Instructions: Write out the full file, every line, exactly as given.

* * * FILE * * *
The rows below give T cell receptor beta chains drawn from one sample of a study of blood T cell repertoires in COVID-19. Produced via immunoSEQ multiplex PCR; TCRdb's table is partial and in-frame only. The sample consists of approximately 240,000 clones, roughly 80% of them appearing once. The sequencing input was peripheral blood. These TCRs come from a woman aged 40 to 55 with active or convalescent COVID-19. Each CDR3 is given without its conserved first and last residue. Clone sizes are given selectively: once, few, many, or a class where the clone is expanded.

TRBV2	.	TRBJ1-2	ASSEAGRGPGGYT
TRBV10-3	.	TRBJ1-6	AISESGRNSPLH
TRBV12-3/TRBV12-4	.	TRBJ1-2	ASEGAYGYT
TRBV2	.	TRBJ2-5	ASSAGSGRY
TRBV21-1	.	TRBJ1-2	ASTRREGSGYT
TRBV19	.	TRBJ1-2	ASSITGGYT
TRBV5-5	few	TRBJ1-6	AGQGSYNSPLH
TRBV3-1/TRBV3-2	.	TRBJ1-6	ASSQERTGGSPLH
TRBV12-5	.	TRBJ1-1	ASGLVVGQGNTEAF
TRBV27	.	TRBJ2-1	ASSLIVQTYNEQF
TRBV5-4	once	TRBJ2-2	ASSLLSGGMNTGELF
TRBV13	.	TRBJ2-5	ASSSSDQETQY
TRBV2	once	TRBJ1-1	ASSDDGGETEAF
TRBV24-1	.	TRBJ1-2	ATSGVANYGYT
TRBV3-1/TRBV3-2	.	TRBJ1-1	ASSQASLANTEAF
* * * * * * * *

The rows below give T cell receptor beta chains drawn from one sample of a study of blood T cell repertoires in COVID-19. Produced via immunoSEQ multiplex PCR; TCRdb's table is partial and in-frame only. The sample consists of approximately 240,000 clones, roughly 80% of them appearing once. The sequencing input was peripheral blood. These TCRs come from a woman aged 40 to 55 with active or convalescent COVID-19. Each CDR3 is given without its conserved first and last residue. Clone sizes are given selectively: once, few, many, or a class where the clone is expanded.

TRBV2	.	TRBJ1-2	ASSEAGRGPGGYT
TRBV10-3	.	TRBJ1-6	AISESGRNSPLH
TRBV12-3/TRBV12-4	.	TRBJ1-2	ASEGAYGYT
TRBV2	.	TRBJ2-5	ASSAGSGRY
TRBV21-1	.	TRBJ1-2	ASTRREGSGYT
TRBV19	.	TRBJ1-2	ASSITGGYT
TRBV5-5	few	TRBJ1-6	AGQGSYNSPLH
TRBV3-1/TRBV3-2	.	TRBJ1-6	ASSQERTGGSPLH
TRBV12-5	.	TRBJ1-1	ASGLVVGQGNTEAF
TRBV27	.	TRBJ2-1	ASSLIVQTYNEQF
TRBV5-4	once	TRBJ2-2	ASSLLSGGMNTGELF
TRBV13	.	TRBJ2-5	ASSSSDQETQY
TRBV2	once	TRBJ1-1	ASSDDGGETEAF
TRBV24-1	.	TRBJ1-2	ATSGVANYGYT
TRBV3-1/TRBV3-2	.	TRBJ1-1	ASSQASLANTEAF